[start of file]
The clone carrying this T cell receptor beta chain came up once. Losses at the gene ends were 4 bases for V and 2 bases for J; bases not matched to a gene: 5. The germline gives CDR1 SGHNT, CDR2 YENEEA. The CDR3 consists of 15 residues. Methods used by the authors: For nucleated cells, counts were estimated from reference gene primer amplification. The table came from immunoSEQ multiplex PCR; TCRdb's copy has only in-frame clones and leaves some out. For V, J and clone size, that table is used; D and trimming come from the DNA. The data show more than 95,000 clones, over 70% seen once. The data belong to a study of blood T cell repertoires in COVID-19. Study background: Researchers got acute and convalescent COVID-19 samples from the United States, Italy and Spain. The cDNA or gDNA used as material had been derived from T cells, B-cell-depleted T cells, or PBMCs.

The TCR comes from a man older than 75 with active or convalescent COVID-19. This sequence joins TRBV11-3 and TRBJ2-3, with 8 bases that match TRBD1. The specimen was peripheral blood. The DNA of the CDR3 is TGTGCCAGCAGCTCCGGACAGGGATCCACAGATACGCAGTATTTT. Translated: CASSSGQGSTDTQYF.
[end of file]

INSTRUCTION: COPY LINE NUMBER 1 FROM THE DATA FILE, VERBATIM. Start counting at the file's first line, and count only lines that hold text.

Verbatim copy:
The clone carrying this T cell receptor beta chain came up once. Losses at the gene ends were 4 bases for V and 2 bases for J; bases not matched to a gene: 5. The germline gives CDR1 SGHNT, CDR2 YENEEA. The CDR3 consists of 15 residues. Methods used by the authors: For nucleated cells, counts were estimated from reference gene primer amplification. The table came from immunoSEQ multiplex PCR; TCRdb's copy has only in-frame clones and leaves some out. For V, J and clone size, that table is used; D and trimming come from the DNA. The data show more than 95,000 clones, over 70% seen once. The data belong to a study of blood T cell repertoires in COVID-19. Study background: Researchers got acute and convalescent COVID-19 samples from the United States, Italy and Spain. The cDNA or gDNA used as material had been derived from T cells, B-cell-depleted T cells, or PBMCs.